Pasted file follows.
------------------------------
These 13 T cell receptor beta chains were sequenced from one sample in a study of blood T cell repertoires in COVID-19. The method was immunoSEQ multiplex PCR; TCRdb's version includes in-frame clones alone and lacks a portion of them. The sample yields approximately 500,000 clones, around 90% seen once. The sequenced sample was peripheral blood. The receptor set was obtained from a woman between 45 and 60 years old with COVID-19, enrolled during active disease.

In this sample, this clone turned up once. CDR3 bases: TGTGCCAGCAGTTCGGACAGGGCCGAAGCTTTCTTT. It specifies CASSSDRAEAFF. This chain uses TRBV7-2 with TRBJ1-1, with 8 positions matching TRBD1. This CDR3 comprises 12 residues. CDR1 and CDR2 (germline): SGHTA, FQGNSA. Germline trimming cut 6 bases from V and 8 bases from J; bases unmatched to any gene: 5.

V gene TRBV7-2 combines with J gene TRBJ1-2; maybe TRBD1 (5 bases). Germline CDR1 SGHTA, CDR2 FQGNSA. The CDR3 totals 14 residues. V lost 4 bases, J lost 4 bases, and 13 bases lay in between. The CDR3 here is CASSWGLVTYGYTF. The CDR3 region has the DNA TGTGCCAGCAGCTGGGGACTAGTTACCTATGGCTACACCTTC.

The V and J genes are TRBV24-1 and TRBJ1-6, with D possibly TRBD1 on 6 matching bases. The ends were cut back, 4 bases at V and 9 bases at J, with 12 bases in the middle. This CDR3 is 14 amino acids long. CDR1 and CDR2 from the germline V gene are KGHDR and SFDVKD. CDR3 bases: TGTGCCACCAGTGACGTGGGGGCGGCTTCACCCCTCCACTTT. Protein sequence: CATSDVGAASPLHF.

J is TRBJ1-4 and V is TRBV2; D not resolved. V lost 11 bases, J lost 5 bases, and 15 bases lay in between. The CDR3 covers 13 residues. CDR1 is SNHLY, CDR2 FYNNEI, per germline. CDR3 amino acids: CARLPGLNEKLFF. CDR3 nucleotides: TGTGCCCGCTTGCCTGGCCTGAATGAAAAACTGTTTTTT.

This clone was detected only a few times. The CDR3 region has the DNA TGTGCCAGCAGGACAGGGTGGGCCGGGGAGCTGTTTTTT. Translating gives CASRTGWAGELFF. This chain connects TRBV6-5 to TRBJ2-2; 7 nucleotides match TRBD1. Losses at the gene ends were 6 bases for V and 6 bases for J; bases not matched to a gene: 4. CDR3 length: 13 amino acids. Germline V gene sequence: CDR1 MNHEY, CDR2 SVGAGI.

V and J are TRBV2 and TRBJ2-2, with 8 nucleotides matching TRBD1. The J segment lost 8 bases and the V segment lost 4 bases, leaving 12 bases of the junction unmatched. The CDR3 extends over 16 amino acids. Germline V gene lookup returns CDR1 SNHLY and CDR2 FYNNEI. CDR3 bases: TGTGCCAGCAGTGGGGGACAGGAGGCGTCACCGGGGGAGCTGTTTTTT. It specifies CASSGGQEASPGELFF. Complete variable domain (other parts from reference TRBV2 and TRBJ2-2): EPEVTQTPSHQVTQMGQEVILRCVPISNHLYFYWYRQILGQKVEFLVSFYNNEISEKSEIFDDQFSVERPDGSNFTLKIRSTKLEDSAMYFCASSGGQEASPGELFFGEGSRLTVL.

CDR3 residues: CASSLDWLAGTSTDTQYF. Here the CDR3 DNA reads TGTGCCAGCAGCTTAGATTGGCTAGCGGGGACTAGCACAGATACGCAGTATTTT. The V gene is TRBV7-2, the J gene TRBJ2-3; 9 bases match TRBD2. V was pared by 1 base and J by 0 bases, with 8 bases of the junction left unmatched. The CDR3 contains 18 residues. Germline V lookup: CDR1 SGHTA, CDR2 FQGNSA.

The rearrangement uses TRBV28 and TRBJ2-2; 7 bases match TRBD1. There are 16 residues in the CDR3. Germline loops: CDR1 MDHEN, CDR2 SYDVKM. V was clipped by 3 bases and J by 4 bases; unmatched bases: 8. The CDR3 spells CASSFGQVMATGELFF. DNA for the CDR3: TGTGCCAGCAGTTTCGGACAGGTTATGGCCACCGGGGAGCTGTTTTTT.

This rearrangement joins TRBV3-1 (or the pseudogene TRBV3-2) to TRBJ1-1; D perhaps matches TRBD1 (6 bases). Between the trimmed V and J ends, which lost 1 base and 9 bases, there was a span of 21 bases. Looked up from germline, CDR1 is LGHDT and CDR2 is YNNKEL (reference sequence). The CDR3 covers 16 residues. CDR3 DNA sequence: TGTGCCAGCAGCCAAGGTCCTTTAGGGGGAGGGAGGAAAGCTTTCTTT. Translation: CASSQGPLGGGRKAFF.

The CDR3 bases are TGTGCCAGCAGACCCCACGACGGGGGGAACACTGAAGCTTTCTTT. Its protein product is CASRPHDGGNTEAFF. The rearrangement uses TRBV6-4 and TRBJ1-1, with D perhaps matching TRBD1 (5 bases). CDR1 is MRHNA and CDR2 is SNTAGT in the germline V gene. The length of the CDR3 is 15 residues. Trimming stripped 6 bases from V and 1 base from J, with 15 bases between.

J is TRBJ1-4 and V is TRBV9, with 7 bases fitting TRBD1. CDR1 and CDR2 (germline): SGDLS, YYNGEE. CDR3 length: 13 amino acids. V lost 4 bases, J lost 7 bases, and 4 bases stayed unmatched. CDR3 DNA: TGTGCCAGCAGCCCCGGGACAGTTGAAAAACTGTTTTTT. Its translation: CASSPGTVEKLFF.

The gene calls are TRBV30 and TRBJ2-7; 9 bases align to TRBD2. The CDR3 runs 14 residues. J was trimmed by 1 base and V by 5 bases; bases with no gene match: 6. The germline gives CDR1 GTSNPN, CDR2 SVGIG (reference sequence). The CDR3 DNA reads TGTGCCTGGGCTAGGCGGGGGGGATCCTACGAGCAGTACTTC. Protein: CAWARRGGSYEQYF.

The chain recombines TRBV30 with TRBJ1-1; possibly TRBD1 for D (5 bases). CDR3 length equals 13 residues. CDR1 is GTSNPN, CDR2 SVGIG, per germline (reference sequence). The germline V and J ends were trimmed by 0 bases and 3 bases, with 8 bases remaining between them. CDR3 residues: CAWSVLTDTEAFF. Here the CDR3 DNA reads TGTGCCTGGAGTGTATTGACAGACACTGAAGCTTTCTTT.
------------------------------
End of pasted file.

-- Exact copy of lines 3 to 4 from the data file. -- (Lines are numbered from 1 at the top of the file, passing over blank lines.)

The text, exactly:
V gene TRBV7-2 combines with J gene TRBJ1-2; maybe TRBD1 (5 bases). Germline CDR1 SGHTA, CDR2 FQGNSA. The CDR3 totals 14 residues. V lost 4 bases, J lost 4 bases, and 13 bases lay in between. The CDR3 here is CASSWGLVTYGYTF. The CDR3 region has the DNA TGTGCCAGCAGCTGGGGACTAGTTACCTATGGCTACACCTTC.

The V and J genes are TRBV24-1 and TRBJ1-6, with D possibly TRBD1 on 6 matching bases. The ends were cut back, 4 bases at V and 9 bases at J, with 12 bases in the middle. This CDR3 is 14 amino acids long. CDR1 and CDR2 from the germline V gene are KGHDR and SFDVKD. CDR3 bases: TGTGCCACCAGTGACGTGGGGGCGGCTTCACCCCTCCACTTT. Protein sequence: CATSDVGAASPLHF.